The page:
A Californian man is being called a hero after he seized the gun from a man suspected of killing 11 people at a Los Angeles ballroom dance club during Lunar New Year celebrations.
The suspect, 72-year-old Huu Can Tran, was found dead of a self-inflicted gunshot wound on Sunday in the van that authorities say he used to flee after being prevented from attacking another dance hall.
About 20 minutes after the first attack, Tran entered the Lai Lai Ballroom in the nearby city of Alhambra.
Brandon Tsay was in the lobby at the time, and he told Good Morning America that he thought he was going to die.
Once Mr Tsay seized the gun, he pointed it at the man and shouted: "Get the hell out of here, I'll shoot, get away, go!"
The assailant paused, but then headed back to his van and Mr Tsay called the police, the gun still in his hand.
Tran frequented dance club
Police say Tran had earlier killed 10 people and injured others at the Monterey Park dance club, where acquaintances have said he was a regular.
The Los Angeles County Department of Health Services said on Monday that another victim treated in hospital had died of gunshot wounds.
While authorities have not identified a motive, some details have emerged about Tran's background.
Adam Hood, who said he was a longtime tenant of Tran's who spoke to him frequently, told Reuters Tran was an angry, aggressive, distrustful person who did not have many friends but liked ballroom dancing, his main social activity.
"He was a good dancer," said Mr Hood, who met Tran in the early 2000s.
"But he was distrustful of the people at the studio, angry and distrustful. I think he just had enough."
Tran complained that people at the studio were talking behind his back, Mr Hood said.
Tran, who was divorced, never remarried and did not have a girlfriend, Mr Hood said.
CNN reported, citing an unnamed friend, that Tran complained the dance instructors said "evil things about him" and that Tran was "hostile" to a lot of people at the studio.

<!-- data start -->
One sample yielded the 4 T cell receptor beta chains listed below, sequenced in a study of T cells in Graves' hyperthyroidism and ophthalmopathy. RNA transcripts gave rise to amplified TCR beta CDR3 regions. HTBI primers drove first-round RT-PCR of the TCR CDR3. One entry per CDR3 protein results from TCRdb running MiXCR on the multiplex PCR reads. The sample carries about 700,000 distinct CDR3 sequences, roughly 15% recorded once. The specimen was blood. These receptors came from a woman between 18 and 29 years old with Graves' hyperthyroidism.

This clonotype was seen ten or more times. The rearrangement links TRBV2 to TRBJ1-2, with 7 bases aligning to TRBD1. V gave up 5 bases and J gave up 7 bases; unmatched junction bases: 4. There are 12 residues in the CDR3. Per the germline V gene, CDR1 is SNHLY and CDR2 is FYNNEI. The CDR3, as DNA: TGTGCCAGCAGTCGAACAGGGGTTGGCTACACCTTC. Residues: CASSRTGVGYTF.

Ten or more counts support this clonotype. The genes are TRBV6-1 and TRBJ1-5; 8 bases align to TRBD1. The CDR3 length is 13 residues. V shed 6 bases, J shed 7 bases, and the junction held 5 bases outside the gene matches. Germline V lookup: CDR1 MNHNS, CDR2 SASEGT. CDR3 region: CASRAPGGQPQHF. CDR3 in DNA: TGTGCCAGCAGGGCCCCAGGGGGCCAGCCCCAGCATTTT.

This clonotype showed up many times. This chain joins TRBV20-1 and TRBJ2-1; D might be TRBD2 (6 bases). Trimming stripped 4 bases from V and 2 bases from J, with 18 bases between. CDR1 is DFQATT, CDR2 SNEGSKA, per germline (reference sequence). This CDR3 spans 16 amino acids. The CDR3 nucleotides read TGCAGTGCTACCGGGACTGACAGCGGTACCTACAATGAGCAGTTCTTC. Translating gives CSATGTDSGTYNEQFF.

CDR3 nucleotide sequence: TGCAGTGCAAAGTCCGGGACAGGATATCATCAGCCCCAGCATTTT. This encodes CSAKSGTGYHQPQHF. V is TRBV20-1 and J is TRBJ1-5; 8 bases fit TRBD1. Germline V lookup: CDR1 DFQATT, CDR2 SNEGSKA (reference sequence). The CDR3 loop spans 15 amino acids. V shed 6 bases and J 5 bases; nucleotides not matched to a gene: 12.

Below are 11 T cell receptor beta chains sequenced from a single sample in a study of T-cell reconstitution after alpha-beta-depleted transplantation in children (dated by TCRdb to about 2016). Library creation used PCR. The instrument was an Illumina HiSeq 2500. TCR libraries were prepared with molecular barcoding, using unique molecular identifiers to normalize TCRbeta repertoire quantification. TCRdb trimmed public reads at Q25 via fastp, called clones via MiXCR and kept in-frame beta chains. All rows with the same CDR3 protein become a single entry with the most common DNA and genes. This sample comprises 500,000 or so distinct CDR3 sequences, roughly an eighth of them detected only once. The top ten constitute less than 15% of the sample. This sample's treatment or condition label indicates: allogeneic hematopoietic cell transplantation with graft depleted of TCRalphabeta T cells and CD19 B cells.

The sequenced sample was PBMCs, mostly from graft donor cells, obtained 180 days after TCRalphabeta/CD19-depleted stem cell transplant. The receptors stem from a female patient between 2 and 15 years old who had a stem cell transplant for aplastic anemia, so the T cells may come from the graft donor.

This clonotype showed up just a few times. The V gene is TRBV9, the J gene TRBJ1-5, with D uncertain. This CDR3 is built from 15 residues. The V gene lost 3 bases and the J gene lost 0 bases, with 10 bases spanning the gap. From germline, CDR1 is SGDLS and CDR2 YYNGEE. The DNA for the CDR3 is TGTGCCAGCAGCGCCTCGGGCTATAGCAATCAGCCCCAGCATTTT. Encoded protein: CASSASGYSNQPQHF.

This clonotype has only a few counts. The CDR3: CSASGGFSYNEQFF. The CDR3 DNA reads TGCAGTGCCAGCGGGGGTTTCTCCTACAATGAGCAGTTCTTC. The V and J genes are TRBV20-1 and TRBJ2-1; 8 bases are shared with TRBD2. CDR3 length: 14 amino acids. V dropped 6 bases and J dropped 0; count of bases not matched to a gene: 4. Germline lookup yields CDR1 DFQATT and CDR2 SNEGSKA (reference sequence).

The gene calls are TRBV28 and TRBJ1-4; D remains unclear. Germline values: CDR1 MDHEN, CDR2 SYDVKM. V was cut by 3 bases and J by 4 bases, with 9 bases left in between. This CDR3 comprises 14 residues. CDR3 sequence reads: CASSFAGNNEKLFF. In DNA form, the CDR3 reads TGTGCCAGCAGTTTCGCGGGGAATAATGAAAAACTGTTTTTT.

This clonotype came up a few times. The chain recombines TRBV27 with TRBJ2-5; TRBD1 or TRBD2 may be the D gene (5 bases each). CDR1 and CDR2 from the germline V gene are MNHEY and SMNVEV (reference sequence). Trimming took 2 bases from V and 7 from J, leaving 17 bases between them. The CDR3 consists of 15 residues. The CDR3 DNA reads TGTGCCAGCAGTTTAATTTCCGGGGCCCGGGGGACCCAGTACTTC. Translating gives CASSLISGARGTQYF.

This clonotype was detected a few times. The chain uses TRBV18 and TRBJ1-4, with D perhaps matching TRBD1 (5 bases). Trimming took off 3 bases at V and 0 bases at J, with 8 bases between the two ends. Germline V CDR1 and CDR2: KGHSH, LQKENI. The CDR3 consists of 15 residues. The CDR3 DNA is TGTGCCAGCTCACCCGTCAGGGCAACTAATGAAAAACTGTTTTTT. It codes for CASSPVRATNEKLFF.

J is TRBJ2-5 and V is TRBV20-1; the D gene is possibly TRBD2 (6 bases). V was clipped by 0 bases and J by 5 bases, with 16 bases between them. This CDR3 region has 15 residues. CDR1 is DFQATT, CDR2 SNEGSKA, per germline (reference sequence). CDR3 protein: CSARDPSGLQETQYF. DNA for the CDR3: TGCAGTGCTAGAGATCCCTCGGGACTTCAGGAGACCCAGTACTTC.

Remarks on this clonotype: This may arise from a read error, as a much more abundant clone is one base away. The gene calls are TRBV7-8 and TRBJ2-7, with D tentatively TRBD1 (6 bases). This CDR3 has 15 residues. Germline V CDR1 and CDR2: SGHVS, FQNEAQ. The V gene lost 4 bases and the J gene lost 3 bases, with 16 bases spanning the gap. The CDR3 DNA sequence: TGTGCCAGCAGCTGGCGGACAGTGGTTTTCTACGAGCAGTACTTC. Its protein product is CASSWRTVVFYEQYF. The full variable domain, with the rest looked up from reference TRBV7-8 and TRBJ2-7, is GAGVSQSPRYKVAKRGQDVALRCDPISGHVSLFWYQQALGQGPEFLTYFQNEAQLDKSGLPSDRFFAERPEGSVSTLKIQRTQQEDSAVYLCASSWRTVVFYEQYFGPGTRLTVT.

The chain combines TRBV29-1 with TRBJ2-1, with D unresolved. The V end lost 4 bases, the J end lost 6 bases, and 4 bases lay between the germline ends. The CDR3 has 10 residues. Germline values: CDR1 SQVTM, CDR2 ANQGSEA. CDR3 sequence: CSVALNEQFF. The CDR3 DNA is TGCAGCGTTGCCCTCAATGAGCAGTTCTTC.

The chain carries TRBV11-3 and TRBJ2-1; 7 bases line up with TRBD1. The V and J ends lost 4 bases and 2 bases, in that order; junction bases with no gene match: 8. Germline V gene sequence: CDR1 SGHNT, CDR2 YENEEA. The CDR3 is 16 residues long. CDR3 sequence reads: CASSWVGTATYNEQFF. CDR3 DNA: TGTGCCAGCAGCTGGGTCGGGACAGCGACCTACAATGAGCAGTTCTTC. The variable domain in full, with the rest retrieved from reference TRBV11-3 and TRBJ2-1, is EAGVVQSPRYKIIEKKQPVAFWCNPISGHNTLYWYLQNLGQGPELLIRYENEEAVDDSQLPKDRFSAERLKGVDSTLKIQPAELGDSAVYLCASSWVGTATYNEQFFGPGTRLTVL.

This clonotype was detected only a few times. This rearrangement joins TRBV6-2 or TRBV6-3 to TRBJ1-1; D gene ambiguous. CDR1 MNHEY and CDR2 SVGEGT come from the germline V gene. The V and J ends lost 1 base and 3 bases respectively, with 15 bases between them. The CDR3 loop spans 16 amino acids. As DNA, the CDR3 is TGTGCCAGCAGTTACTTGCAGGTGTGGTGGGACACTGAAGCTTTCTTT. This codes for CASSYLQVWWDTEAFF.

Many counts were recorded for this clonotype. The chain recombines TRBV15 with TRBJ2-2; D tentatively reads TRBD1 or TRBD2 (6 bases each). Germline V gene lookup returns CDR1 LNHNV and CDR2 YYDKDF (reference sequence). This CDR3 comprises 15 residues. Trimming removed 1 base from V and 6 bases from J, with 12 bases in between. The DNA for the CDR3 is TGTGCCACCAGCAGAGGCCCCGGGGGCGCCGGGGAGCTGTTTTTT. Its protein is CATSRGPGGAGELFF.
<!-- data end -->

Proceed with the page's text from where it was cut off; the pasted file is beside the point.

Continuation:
Tran had an active trucking license and previously owned a company called Tran's Trucking starting in 2002.
He lived in San Gabriel, near Monterey Park, from the early 1990s until around 2014, records show.
Tran moved in 2020 to a mobile home in a private, gated senior living community with a nine-hole golf course in Hemet, about 90 minutes from Monterey Park.
A Hemet police spokesperson said there was no record of any complaints involving Tran.
It was not clear whether he continued to visit the Star Ballroom studio in recent years.
He met his ex-wife at the studio about two decades ago, she told CNN in an interview.
Tran introduced himself to her and offered her free lessons.
While Tran was never violent, he was quick to anger, for instance if she missed a step while dancing, she told CNN. They divorced in 2005.
Family of victim says they are 'broken'
The Los Angeles county coroner's office on Monday began identifying the victims in the massacre.
The coroner's office confirmed the names of two women — My Nhan, 65, and Lilan Li, 63 — who were among the patrons who died.
While not releasing the other victims' names, the coroner's office said the five women and five men who were killed were all in their 50, 60s and 70s.
Ms Nhan's family said in a written statement released on Twitter that "we are starting the Lunar New Year broken".
They said she had visited the dance studio on weekends for many years and loved to dance.
Friends and frequenters of the ballroom identified another victim as Ming Wei Ma, believed to be in his 60s.
He was a frequent presence at the dance studio, and friends told a CBS affiliate that he was among the first to rush the shooter.
"He was just caring, an 'others first, people first' kind of person," Mr Ma's friend Eric Chen told local media.
Other victims' identifications were withheld pending notification of next of kin.
The massacre in Monterey Park was the nation's fifth mass killing this month — and it struck one of California's largest celebrations of a holiday observed in many Asian cultures, dealing another blow to a community that has been the target of high-profile violence in recent years.
It was also the deadliest attack since May 24, when 21 people were killed in an elementary school in Uvalde, Texas.
Story by: AP/ Reuters
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